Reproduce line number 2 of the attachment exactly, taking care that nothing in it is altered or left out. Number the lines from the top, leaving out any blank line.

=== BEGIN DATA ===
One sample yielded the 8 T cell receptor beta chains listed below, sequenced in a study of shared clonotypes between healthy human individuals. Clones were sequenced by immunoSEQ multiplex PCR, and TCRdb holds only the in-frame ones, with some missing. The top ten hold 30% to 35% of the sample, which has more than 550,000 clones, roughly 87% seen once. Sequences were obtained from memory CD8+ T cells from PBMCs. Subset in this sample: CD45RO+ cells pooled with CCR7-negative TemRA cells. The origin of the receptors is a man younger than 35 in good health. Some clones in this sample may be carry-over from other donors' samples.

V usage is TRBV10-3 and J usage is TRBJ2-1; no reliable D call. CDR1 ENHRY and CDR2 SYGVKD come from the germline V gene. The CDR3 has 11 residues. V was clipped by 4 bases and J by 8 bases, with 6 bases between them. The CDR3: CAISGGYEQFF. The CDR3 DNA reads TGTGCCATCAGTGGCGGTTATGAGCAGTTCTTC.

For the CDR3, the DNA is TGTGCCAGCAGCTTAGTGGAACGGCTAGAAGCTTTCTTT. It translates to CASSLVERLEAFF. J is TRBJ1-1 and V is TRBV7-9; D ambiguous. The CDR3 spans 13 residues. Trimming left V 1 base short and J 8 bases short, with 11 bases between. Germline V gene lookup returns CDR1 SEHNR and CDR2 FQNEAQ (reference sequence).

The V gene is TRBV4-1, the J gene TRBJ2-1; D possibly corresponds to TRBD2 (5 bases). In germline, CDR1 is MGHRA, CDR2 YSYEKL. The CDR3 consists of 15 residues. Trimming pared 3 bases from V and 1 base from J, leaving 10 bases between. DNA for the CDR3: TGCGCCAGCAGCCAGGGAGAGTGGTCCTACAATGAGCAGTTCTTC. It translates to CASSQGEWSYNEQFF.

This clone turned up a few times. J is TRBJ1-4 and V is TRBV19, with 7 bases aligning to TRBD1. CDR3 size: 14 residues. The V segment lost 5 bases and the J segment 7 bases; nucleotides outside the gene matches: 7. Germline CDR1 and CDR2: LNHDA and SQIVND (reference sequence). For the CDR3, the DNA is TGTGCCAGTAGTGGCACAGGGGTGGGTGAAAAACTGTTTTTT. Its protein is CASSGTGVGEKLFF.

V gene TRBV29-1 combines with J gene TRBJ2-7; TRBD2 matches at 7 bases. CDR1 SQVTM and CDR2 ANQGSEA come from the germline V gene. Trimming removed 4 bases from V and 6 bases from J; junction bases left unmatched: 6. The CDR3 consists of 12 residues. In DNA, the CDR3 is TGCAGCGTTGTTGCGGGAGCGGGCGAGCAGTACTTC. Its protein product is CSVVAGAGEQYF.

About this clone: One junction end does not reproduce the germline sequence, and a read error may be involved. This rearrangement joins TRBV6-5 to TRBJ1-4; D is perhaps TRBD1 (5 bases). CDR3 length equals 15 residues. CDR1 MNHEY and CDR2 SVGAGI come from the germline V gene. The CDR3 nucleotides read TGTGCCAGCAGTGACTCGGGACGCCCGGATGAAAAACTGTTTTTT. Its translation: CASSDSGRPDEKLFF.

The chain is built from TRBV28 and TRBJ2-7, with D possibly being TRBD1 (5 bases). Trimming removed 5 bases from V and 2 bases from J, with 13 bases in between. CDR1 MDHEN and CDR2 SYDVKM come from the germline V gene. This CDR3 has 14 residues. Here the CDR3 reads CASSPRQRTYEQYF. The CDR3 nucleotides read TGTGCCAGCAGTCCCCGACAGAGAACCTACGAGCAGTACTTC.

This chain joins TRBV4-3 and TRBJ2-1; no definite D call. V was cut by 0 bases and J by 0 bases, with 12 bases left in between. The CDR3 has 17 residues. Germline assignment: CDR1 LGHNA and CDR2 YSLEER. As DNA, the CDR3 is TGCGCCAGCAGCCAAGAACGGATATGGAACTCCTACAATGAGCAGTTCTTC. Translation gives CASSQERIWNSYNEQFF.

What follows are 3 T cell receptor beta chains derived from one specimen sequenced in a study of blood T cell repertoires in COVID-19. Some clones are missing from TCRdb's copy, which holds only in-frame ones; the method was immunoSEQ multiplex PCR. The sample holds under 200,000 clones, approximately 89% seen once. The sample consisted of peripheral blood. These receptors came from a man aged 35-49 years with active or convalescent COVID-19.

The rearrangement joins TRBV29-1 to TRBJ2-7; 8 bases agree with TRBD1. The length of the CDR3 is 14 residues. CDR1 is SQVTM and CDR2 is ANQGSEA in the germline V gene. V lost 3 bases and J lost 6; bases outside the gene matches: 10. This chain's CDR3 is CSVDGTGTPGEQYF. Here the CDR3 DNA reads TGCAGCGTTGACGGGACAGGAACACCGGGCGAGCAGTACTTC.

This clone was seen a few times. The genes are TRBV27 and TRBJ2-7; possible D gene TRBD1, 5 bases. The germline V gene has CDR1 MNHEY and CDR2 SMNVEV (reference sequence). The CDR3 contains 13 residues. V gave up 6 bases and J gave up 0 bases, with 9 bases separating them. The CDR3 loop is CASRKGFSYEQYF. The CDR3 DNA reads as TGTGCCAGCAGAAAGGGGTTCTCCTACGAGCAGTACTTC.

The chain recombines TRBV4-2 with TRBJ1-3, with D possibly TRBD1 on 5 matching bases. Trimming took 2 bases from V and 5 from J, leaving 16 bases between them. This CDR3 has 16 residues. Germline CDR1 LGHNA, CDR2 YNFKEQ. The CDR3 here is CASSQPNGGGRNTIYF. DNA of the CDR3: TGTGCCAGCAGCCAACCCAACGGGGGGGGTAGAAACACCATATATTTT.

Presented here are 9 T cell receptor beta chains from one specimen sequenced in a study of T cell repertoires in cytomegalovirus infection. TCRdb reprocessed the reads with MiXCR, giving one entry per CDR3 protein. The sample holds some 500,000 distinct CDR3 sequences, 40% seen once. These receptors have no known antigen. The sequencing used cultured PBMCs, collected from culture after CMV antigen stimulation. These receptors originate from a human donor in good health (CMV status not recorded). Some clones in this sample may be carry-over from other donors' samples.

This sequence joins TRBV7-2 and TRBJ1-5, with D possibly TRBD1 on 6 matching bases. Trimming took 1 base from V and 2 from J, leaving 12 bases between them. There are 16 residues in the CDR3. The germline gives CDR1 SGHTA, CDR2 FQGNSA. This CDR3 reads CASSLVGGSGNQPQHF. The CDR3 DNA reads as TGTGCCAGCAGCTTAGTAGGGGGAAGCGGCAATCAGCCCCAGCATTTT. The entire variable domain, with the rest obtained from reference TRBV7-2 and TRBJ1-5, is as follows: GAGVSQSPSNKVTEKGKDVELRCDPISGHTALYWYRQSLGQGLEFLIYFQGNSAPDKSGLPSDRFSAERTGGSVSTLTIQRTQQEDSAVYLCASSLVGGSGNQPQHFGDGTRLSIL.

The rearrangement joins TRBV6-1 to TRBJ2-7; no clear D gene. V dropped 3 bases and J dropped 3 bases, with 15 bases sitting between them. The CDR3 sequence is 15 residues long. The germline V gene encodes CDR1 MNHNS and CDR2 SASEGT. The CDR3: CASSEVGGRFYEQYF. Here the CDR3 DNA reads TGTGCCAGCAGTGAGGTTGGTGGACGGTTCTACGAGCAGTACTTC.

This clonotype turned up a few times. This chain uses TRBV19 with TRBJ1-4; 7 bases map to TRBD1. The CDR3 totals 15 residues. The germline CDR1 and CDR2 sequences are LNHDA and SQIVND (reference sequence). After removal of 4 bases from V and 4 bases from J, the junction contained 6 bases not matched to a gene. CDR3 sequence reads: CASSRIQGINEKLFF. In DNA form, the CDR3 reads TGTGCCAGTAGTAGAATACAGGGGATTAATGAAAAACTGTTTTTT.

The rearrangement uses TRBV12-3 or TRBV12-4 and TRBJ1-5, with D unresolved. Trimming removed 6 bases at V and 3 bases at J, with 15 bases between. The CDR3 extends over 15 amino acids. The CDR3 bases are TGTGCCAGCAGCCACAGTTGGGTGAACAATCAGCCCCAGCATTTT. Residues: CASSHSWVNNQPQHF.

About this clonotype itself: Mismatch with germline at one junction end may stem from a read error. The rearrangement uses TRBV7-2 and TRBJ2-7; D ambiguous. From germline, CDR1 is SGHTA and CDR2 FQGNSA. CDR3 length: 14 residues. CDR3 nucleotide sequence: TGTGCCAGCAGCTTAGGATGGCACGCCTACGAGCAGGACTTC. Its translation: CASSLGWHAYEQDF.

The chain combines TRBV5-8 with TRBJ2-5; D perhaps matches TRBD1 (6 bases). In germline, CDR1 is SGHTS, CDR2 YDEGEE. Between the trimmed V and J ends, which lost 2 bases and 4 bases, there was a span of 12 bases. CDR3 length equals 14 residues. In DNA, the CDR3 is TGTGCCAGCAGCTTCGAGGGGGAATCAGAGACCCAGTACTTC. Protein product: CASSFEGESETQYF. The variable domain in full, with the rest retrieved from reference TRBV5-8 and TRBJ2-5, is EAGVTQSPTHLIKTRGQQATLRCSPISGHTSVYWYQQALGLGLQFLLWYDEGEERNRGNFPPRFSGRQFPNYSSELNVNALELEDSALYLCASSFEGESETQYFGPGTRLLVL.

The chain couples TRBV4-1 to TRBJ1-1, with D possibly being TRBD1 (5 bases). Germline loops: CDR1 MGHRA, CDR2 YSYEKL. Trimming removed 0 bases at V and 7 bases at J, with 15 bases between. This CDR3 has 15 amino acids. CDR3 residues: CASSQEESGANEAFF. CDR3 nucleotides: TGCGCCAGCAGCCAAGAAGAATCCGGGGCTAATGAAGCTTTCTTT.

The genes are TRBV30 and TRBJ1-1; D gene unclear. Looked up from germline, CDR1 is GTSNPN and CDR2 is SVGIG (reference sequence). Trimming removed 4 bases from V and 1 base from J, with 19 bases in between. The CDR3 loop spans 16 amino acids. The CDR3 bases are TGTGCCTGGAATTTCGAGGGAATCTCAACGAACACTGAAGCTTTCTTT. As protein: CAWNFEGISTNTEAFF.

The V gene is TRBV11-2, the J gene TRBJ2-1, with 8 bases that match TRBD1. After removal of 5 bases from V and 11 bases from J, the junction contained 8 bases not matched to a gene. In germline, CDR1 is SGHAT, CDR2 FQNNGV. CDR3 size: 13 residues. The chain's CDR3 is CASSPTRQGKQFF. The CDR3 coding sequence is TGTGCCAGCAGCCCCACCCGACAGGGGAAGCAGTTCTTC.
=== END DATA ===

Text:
V usage is TRBV10-3 and J usage is TRBJ2-1; no reliable D call. CDR1 ENHRY and CDR2 SYGVKD come from the germline V gene. The CDR3 has 11 residues. V was clipped by 4 bases and J by 8 bases, with 6 bases between them. The CDR3: CAISGGYEQFF. The CDR3 DNA reads TGTGCCATCAGTGGCGGTTATGAGCAGTTCTTC.